After about two minutes, my mask had nearly completely filled with water so I popped up to clear it. I immediately put my head back under, but she was already gone. I was sad to see her go but knew I had to get out anyway; at least my swim had had one hell of a finale!

Dolphins Swimming along the Kaikoura Coast
Jumping Dusky Dolphin

Having learned from my previous dolphin swim where I took off my wetsuit and got seasick in the process, which in turn made me miss all of the dolphin watching, I kept my wetsuit on for the rest of the trip. It kept me reasonably warm, although I would have been even warmer in dry clothes. However, I’m convinced that keeping it on saved me from joining the four miserable people being sick at the back of the boat.

Taking a Leap

A dusky dolphin crashes back into the water after taking a flying leap.

Instead, I got to watch the dolphins’ above-water antics, and wow, were there a lot of them. It seemed like the animals were trying to best each other in the “best flip” category, since nearly everywhere I looked a dolphin was launching himself out of the water. Since the megapod had stayed together, we could see dolphins frolicking from nearly everywhere in the boat. They were entirely too awake for a bit past 7am; that said, I certainly hadn’t been in danger of falling asleep all morning since the dolphins’ enthusiasm for life was very infectious!

The Pod Surrounds Us

The pod surrounds us.

I enjoyed every minute of the show as I sipped hot chocolate and nibbled on ginger biscuits, thinking about how I’d hardly been in New Zealand a week and I’d already gotten the chance to watch the rare Hector’s Dolphin (in Akaroa) and the dusky dolphin at play. It truly was an awe-inspiring experience and one that I’d do again in an instant.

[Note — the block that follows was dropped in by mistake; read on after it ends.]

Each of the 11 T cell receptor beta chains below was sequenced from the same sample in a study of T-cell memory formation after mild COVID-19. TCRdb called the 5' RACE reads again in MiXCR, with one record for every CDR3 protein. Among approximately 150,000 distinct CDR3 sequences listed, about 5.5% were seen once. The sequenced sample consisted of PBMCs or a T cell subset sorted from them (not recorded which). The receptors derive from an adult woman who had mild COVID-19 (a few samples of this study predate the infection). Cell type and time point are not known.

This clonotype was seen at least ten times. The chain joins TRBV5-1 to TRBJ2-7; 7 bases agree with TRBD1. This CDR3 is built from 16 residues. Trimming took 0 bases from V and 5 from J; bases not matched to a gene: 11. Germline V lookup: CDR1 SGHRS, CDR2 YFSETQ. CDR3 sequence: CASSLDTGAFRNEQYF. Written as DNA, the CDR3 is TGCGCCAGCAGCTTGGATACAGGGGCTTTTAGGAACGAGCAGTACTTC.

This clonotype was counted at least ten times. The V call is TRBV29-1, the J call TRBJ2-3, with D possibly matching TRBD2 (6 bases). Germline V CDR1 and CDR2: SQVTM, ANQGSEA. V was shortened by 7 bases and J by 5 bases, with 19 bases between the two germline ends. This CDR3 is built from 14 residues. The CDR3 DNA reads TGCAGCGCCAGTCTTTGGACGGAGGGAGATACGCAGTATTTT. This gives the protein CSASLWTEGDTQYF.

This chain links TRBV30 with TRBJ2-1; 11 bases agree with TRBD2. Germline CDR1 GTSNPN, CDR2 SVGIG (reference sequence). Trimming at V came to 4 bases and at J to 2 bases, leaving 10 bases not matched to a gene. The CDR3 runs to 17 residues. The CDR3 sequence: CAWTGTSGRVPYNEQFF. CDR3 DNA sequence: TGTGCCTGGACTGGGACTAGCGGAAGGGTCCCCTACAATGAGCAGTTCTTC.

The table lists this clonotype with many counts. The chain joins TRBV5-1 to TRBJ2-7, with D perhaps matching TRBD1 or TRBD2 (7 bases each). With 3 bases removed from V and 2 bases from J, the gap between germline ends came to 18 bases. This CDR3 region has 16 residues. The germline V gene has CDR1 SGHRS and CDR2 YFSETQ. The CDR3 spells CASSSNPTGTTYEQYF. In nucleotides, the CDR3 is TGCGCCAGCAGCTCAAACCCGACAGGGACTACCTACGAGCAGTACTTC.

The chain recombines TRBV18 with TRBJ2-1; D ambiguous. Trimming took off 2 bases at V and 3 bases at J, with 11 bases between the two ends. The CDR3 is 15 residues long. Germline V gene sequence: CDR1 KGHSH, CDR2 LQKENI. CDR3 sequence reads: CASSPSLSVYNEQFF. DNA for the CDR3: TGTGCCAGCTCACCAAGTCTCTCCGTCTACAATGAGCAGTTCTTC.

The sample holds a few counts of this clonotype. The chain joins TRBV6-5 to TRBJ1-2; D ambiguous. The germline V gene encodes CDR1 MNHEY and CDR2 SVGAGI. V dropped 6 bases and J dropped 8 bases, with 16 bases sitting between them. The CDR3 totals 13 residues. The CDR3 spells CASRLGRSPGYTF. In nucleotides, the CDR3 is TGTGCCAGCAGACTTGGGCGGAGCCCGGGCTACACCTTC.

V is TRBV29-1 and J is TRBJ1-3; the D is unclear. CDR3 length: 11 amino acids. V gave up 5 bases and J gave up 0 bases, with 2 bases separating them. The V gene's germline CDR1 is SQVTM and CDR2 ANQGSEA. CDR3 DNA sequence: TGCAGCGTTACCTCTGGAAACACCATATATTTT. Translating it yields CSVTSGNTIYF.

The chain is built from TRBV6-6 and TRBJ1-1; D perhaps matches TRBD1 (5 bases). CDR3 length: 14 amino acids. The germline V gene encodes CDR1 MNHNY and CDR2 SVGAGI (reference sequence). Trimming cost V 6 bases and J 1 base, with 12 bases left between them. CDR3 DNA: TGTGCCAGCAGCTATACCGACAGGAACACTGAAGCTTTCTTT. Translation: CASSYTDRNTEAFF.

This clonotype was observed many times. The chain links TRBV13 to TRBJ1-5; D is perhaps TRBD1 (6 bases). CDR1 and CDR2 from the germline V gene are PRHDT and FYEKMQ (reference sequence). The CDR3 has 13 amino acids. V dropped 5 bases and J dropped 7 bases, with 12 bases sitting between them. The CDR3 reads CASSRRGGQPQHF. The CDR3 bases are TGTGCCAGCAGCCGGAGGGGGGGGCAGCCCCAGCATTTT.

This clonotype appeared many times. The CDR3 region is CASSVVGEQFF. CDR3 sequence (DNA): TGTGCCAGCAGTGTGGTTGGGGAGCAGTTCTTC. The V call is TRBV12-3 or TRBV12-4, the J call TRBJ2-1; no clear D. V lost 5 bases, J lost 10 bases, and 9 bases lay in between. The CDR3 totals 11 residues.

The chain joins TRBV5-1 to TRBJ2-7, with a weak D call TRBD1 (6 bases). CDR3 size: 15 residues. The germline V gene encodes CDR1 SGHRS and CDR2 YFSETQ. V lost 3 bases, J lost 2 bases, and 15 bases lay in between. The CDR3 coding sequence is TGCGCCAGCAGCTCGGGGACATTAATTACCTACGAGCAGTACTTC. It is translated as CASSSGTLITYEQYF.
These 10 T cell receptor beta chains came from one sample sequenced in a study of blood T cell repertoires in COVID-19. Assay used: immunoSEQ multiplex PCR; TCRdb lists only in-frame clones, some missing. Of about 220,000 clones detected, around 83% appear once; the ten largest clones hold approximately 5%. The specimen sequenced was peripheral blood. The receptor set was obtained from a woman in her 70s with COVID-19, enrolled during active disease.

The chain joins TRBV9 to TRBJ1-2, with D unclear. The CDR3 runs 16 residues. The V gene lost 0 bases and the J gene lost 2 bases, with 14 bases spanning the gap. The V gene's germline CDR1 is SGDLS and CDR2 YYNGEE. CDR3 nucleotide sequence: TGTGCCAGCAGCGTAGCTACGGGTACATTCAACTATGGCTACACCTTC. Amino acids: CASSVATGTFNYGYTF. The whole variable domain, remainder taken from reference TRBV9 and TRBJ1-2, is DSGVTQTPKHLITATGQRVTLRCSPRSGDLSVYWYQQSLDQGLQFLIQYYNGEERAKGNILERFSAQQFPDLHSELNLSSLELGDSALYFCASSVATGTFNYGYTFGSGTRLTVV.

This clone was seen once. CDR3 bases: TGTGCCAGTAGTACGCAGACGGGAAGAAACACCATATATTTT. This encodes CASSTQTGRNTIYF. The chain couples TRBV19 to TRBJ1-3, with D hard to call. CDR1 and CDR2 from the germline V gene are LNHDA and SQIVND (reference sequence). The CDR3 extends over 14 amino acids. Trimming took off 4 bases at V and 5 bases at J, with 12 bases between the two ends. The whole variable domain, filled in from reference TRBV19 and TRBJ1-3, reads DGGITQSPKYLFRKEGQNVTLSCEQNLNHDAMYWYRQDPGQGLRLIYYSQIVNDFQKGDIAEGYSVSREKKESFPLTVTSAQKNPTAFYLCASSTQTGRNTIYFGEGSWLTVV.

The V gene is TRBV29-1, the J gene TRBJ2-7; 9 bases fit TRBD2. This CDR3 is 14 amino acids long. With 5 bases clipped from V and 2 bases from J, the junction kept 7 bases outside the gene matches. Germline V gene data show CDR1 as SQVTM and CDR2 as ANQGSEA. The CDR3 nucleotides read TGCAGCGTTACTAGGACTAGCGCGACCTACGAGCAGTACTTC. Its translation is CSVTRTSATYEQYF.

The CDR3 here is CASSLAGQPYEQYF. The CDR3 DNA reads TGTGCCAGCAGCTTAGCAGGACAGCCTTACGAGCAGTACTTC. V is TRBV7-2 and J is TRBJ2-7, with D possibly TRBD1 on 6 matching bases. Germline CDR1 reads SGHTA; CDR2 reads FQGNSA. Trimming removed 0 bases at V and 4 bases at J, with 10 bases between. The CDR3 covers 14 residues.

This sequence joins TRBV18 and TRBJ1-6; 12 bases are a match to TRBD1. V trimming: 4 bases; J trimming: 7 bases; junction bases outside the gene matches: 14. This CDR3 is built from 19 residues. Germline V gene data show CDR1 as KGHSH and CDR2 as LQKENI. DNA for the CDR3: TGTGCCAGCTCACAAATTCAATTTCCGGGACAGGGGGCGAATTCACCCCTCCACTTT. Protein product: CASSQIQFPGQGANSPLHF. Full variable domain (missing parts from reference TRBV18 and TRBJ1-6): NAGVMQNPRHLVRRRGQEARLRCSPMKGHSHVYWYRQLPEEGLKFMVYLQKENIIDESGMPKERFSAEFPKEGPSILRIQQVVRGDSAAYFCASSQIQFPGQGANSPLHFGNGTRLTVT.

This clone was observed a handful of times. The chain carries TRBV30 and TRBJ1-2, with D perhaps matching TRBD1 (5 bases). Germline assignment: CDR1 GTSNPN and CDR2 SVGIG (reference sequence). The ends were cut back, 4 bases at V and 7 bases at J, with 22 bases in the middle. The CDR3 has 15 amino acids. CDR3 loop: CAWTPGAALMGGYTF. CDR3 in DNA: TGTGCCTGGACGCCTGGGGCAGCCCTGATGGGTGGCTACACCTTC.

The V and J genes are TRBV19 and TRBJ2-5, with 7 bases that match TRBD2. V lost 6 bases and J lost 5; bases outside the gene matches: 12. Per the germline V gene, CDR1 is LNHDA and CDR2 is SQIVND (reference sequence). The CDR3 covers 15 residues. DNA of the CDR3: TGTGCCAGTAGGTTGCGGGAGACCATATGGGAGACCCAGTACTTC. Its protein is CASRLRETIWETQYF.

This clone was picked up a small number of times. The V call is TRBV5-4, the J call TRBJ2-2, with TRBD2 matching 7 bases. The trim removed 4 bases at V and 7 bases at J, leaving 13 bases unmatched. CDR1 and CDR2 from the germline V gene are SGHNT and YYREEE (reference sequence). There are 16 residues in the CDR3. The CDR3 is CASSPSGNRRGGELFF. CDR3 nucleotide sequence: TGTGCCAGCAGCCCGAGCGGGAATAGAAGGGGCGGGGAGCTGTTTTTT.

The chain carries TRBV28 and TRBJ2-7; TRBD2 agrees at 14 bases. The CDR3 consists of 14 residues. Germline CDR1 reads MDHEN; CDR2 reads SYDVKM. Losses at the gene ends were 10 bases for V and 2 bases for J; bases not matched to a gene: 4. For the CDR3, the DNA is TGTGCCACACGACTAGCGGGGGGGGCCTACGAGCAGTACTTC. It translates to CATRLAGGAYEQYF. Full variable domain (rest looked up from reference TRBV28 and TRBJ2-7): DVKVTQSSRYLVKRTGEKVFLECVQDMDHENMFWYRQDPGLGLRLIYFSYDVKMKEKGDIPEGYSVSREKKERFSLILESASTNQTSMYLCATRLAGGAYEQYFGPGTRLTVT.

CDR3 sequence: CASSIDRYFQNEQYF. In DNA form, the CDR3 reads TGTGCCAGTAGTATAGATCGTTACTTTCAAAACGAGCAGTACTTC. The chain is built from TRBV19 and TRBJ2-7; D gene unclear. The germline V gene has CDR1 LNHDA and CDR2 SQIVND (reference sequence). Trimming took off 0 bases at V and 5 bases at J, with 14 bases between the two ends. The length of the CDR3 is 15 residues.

Would you like to go swimming with dolphins or would you prefer watching their antics from the (relative) warmth of the boat?


I went on Dolphin Encounter’s 5.30am experience and highly recommend that, if you get the chance, you do the same. While it seems like a crazy hour of the morning, the fact that the dolphins are usually coming back in from feeding means they are more inclined to play — and they were certainly much more playful than when I went on an 8.30am tour three years earlier.

I also highly recommend that, if you’ve ever been seasick, you take seasick pills before getting on the boat. I took 2 Dramamines and made it through the entire tour. Dolphin Encounter only provides herbal tablets so you’ll need to go to a pharmacy if you want anything stronger.

Tours take around 3.5 hours but can be longer if the dolphins are further away. They’re offered at 8.30am and 12.30pm year round, with the 5.30am tour only available from November to April. This time includes the introductory video, getting prepped with all your gear, and driving to and from the boats at South Bay. It costs $170 for swimmers and $90 for watchers.

The Encounter complex where you meet for tours is located at 96 Esplanade, Kaikoura. Kaikoura is roughly 180km (or a 2.5hr drive) north of Christchurch.